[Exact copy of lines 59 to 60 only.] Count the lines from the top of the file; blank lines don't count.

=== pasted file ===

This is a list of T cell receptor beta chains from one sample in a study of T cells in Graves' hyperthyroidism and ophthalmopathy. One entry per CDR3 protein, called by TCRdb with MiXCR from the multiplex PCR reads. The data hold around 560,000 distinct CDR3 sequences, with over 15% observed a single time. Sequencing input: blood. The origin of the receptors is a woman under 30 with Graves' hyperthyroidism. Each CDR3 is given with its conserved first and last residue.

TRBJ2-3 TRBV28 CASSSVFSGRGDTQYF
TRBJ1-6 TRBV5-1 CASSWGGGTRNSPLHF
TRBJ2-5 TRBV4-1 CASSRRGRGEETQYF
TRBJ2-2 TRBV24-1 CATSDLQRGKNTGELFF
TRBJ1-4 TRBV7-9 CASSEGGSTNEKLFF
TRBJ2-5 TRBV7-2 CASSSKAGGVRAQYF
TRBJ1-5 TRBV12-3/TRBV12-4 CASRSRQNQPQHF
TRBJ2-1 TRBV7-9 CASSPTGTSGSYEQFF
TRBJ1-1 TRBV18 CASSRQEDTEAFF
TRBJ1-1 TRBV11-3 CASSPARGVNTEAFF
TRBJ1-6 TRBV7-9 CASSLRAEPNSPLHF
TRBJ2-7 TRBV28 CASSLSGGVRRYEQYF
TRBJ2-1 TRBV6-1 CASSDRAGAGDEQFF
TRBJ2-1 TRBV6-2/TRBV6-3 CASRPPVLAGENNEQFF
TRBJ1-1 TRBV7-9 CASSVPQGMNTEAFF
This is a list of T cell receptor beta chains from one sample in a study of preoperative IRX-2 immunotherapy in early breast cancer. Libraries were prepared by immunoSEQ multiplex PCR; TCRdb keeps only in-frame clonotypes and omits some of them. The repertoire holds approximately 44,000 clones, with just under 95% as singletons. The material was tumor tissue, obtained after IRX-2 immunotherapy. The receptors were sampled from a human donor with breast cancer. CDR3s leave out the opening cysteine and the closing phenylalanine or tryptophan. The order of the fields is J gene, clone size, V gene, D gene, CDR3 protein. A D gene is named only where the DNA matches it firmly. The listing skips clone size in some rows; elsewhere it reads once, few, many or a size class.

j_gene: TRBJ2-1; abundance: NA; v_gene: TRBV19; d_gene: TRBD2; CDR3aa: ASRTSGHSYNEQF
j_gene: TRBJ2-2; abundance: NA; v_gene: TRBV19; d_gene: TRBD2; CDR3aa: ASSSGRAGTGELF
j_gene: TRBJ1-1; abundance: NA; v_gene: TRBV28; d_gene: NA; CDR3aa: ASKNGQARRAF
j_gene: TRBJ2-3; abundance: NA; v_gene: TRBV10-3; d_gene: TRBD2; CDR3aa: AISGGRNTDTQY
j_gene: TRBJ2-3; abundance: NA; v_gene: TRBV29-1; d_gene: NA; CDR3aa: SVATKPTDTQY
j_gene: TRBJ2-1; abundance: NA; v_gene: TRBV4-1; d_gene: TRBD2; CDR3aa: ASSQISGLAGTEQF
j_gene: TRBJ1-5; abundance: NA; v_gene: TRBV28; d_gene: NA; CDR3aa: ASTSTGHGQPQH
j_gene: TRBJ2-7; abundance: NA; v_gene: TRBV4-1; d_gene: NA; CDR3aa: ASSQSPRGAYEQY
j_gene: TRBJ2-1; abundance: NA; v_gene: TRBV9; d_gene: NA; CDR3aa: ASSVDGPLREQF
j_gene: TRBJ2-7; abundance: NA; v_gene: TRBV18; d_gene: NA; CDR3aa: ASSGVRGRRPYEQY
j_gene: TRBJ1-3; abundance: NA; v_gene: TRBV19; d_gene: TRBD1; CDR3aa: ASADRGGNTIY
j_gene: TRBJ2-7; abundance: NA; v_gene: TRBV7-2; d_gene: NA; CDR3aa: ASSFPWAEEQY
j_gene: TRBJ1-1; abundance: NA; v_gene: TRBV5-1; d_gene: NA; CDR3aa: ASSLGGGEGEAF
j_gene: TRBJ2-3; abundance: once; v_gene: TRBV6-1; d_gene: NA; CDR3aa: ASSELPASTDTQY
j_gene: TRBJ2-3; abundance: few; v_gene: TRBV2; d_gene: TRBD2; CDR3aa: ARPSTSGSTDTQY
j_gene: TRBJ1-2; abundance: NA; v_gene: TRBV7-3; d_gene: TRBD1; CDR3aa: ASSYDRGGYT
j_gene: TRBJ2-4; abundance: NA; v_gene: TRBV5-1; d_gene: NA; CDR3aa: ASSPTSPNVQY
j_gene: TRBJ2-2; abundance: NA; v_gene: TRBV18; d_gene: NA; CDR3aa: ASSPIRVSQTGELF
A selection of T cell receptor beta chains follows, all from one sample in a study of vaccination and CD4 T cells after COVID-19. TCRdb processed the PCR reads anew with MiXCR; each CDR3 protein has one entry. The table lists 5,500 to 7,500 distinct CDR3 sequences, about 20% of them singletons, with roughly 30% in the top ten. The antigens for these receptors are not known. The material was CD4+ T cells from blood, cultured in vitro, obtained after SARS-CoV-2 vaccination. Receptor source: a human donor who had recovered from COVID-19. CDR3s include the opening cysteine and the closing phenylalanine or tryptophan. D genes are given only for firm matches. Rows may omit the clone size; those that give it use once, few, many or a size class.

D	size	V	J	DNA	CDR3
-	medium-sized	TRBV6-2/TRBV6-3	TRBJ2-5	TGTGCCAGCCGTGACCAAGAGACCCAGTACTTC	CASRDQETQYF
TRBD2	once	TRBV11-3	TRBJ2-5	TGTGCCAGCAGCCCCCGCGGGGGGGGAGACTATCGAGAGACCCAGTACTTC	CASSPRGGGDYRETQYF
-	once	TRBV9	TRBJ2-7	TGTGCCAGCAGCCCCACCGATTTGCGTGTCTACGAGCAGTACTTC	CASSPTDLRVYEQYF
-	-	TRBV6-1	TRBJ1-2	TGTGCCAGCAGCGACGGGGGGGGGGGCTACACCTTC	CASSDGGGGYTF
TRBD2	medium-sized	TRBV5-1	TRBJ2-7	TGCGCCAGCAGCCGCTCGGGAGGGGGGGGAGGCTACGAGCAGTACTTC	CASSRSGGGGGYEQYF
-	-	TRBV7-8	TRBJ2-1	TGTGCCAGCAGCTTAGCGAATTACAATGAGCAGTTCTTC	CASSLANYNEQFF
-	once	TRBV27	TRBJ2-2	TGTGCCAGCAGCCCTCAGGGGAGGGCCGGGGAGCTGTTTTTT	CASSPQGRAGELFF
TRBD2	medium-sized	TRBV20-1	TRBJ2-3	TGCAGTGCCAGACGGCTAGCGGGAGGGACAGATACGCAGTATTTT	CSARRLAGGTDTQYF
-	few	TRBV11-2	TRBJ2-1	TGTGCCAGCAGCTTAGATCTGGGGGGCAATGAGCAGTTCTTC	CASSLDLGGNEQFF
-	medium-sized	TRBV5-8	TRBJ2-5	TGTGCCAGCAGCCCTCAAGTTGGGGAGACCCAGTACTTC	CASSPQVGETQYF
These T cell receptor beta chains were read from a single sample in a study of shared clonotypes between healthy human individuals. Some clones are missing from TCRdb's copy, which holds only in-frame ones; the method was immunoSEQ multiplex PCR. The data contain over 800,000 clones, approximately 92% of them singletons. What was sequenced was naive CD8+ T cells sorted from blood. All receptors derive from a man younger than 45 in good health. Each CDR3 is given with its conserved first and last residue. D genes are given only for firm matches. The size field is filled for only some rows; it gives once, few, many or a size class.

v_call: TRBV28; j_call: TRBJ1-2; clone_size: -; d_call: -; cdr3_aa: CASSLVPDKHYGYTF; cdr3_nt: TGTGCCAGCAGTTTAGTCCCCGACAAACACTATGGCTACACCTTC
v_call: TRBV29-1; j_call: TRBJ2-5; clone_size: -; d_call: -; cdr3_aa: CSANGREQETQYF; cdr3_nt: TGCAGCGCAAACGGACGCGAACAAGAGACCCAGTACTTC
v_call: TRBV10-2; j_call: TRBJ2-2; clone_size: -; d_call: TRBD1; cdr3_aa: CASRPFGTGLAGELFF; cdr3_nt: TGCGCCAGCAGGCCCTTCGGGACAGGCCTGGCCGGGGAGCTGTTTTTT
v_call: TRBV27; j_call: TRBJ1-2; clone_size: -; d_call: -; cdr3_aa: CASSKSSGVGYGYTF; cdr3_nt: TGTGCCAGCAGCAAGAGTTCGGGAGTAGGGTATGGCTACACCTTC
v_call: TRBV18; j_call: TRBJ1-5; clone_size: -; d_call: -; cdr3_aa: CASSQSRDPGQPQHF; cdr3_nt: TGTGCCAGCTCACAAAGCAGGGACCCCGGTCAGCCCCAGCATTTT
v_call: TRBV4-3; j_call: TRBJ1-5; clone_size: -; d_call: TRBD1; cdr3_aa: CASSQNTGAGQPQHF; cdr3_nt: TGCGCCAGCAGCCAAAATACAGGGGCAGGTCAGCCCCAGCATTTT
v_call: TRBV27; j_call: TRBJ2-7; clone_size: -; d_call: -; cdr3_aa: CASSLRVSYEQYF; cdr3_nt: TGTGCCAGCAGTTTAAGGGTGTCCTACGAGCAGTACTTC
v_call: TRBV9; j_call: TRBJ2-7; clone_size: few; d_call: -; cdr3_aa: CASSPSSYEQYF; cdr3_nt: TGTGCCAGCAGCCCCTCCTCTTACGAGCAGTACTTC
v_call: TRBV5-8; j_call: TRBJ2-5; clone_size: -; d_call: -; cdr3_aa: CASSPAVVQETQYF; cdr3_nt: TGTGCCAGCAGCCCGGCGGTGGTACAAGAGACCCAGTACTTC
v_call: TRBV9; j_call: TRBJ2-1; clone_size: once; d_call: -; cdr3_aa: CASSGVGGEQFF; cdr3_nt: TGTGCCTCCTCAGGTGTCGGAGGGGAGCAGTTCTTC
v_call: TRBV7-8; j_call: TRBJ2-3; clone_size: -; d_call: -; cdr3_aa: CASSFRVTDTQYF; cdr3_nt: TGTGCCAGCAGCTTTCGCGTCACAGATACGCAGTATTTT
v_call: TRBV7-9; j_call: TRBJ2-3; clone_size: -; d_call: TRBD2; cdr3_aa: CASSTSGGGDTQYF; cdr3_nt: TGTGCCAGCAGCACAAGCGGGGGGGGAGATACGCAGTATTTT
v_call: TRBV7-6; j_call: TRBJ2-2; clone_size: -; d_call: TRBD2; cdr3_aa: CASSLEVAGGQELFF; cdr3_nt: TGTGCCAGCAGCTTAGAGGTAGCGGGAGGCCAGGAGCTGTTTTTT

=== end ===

v_call: TRBV7-8; j_call: TRBJ2-3; clone_size: -; d_call: -; cdr3_aa: CASSFRVTDTQYF; cdr3_nt: TGTGCCAGCAGCTTTCGCGTCACAGATACGCAGTATTTT
v_call: TRBV7-9; j_call: TRBJ2-3; clone_size: -; d_call: TRBD2; cdr3_aa: CASSTSGGGDTQYF; cdr3_nt: TGTGCCAGCAGCACAAGCGGGGGGGGAGATACGCAGTATTTT